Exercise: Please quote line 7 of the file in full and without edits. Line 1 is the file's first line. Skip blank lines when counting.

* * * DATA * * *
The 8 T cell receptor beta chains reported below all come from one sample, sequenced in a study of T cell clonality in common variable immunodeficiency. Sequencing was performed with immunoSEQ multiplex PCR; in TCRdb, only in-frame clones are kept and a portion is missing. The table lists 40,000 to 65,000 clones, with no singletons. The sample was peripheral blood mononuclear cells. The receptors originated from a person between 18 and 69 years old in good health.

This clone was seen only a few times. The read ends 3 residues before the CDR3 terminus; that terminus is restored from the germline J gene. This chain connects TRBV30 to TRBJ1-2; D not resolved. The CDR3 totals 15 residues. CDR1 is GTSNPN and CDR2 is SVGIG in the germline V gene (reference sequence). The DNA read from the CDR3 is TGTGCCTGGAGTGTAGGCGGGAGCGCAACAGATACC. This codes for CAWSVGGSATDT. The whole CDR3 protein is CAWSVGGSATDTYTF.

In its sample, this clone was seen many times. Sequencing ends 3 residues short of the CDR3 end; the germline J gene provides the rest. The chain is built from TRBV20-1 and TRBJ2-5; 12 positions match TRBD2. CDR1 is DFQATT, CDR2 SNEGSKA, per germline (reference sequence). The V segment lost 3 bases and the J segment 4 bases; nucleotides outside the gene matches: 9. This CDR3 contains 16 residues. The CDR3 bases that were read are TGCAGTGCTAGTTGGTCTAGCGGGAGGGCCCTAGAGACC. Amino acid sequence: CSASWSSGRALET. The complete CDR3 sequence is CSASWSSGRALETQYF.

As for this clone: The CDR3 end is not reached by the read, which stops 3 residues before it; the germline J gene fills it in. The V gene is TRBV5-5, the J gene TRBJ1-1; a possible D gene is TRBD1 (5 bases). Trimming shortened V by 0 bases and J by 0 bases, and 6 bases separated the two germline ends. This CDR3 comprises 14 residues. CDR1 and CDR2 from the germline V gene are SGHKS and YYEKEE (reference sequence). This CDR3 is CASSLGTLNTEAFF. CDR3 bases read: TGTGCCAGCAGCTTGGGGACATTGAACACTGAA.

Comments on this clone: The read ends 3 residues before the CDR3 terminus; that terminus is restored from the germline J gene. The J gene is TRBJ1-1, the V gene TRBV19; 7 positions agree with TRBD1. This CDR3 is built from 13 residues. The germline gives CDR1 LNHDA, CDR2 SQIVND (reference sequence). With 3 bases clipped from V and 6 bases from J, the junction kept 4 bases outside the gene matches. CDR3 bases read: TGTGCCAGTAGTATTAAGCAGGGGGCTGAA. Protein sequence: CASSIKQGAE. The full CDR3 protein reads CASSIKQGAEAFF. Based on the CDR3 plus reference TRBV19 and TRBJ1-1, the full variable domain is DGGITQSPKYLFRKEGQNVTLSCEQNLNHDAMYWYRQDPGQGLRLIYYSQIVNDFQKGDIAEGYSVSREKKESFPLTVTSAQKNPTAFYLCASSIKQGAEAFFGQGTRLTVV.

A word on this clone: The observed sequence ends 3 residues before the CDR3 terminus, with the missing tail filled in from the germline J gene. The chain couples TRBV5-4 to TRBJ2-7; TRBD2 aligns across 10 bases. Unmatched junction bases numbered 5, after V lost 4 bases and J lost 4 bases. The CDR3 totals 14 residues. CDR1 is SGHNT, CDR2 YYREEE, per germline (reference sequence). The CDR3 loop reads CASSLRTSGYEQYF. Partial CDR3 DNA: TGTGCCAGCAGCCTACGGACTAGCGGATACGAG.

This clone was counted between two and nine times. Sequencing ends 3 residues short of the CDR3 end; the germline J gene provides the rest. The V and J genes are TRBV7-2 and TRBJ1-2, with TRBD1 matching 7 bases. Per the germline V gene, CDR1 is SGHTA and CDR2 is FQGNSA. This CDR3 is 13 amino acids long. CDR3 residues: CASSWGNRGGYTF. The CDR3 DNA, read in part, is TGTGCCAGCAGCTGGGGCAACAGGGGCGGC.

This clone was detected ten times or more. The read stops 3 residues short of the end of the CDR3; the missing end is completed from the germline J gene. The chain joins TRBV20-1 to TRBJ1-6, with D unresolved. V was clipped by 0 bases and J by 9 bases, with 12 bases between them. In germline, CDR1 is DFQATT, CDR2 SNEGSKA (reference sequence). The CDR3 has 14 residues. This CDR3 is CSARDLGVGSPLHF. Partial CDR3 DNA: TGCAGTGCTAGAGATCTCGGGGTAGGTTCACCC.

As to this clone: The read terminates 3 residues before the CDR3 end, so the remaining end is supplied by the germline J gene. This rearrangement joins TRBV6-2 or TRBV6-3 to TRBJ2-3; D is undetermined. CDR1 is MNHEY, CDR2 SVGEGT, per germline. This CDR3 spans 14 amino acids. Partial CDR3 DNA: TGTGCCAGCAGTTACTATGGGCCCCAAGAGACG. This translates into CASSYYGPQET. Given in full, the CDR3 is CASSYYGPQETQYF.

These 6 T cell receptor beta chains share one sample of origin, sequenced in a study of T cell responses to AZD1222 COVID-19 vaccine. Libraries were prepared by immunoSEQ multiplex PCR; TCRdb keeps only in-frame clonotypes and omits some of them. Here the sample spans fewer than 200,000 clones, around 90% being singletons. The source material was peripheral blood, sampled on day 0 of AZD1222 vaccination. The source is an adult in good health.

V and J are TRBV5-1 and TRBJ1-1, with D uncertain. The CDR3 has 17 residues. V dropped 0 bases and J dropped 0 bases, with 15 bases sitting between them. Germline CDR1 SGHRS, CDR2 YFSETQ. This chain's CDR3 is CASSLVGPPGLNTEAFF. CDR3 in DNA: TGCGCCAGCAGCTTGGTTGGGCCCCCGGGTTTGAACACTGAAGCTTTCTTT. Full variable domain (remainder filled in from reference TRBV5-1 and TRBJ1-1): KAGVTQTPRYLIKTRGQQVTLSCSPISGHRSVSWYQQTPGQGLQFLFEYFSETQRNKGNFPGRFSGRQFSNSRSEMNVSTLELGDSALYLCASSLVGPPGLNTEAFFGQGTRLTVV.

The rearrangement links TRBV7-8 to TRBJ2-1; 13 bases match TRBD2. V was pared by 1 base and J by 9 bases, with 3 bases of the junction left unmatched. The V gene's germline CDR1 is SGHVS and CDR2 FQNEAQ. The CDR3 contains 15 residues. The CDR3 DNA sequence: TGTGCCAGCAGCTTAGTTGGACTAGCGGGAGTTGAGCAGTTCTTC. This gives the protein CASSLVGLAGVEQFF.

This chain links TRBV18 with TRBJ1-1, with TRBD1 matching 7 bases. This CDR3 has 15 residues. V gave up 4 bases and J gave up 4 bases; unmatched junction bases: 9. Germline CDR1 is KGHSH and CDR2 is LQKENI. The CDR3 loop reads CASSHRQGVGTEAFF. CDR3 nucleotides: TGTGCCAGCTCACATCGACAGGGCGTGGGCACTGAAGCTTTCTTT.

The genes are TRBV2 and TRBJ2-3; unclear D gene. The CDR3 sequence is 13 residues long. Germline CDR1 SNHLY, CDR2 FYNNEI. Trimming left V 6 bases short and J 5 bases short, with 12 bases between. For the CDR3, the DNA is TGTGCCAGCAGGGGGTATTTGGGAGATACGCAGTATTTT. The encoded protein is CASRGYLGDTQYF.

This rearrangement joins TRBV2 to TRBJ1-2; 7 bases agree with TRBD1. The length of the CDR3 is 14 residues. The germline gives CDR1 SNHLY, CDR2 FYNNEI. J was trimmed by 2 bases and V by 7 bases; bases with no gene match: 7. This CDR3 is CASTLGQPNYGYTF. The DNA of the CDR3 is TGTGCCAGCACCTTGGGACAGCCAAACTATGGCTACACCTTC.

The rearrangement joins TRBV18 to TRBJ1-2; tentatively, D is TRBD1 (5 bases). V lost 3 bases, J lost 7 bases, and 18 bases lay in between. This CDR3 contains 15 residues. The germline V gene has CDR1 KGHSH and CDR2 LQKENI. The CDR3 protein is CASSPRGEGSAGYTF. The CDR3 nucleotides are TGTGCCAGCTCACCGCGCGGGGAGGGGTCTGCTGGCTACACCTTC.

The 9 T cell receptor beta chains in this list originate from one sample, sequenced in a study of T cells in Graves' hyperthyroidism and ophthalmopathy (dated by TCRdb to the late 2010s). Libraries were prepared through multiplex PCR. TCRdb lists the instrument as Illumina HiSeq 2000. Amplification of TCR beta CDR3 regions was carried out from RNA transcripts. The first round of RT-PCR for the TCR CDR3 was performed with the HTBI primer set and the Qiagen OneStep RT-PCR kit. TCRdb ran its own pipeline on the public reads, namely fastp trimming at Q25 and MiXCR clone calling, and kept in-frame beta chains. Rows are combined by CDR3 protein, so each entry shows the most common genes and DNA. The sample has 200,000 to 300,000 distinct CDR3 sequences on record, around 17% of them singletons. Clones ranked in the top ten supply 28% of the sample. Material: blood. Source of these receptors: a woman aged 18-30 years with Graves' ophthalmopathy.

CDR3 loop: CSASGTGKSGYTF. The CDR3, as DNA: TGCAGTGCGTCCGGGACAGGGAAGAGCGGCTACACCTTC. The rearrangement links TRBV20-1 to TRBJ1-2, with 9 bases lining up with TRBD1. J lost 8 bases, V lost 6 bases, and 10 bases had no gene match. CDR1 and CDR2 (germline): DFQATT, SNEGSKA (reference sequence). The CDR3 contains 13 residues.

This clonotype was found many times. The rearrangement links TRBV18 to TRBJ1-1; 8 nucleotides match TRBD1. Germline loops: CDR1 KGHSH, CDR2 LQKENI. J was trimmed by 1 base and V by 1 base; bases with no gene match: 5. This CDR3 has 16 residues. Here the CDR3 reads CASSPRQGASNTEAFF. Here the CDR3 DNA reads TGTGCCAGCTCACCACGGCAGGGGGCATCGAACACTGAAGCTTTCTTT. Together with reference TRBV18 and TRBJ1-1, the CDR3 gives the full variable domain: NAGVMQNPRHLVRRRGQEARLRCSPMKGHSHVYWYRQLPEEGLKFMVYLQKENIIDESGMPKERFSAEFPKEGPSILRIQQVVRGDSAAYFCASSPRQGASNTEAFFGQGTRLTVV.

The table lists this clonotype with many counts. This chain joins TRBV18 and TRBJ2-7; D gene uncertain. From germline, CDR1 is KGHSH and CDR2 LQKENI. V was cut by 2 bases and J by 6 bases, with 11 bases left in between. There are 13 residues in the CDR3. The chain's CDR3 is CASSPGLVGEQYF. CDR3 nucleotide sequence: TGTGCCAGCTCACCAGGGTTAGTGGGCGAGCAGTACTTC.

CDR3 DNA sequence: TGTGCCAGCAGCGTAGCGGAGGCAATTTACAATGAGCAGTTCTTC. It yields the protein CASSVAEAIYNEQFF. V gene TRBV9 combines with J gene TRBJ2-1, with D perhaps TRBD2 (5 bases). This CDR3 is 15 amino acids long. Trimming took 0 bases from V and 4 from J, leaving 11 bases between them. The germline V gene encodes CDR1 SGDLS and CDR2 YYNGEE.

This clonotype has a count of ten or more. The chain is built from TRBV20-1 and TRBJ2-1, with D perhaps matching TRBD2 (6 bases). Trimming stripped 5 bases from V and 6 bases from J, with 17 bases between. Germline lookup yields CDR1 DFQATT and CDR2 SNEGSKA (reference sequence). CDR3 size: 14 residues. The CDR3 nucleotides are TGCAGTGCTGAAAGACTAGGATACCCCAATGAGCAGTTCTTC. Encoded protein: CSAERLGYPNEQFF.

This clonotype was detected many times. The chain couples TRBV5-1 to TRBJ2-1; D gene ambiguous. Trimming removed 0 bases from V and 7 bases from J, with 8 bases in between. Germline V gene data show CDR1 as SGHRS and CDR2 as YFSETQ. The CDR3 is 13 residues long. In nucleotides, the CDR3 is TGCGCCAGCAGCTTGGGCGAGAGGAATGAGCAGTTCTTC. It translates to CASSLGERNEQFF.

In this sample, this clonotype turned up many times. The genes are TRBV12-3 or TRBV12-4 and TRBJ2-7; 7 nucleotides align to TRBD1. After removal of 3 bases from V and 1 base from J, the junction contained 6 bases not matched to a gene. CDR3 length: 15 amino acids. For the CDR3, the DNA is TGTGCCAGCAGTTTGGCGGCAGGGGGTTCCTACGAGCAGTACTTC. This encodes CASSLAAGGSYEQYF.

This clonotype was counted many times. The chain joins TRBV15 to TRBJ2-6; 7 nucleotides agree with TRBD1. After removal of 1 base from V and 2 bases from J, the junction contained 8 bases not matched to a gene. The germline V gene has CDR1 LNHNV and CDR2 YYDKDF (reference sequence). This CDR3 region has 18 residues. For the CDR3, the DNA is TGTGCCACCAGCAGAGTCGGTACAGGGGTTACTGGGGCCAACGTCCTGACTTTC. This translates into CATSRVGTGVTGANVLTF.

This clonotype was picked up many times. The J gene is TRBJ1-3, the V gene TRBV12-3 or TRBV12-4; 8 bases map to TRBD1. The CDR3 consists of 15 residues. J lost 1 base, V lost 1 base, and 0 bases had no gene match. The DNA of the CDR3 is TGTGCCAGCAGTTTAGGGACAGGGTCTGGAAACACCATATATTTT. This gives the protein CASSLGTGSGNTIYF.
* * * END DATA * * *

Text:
This clone was counted between two and nine times. Sequencing ends 3 residues short of the CDR3 end; the germline J gene provides the rest. The V and J genes are TRBV7-2 and TRBJ1-2, with TRBD1 matching 7 bases. Per the germline V gene, CDR1 is SGHTA and CDR2 is FQGNSA. This CDR3 is 13 amino acids long. CDR3 residues: CASSWGNRGGYTF. The CDR3 DNA, read in part, is TGTGCCAGCAGCTGGGGCAACAGGGGCGGC.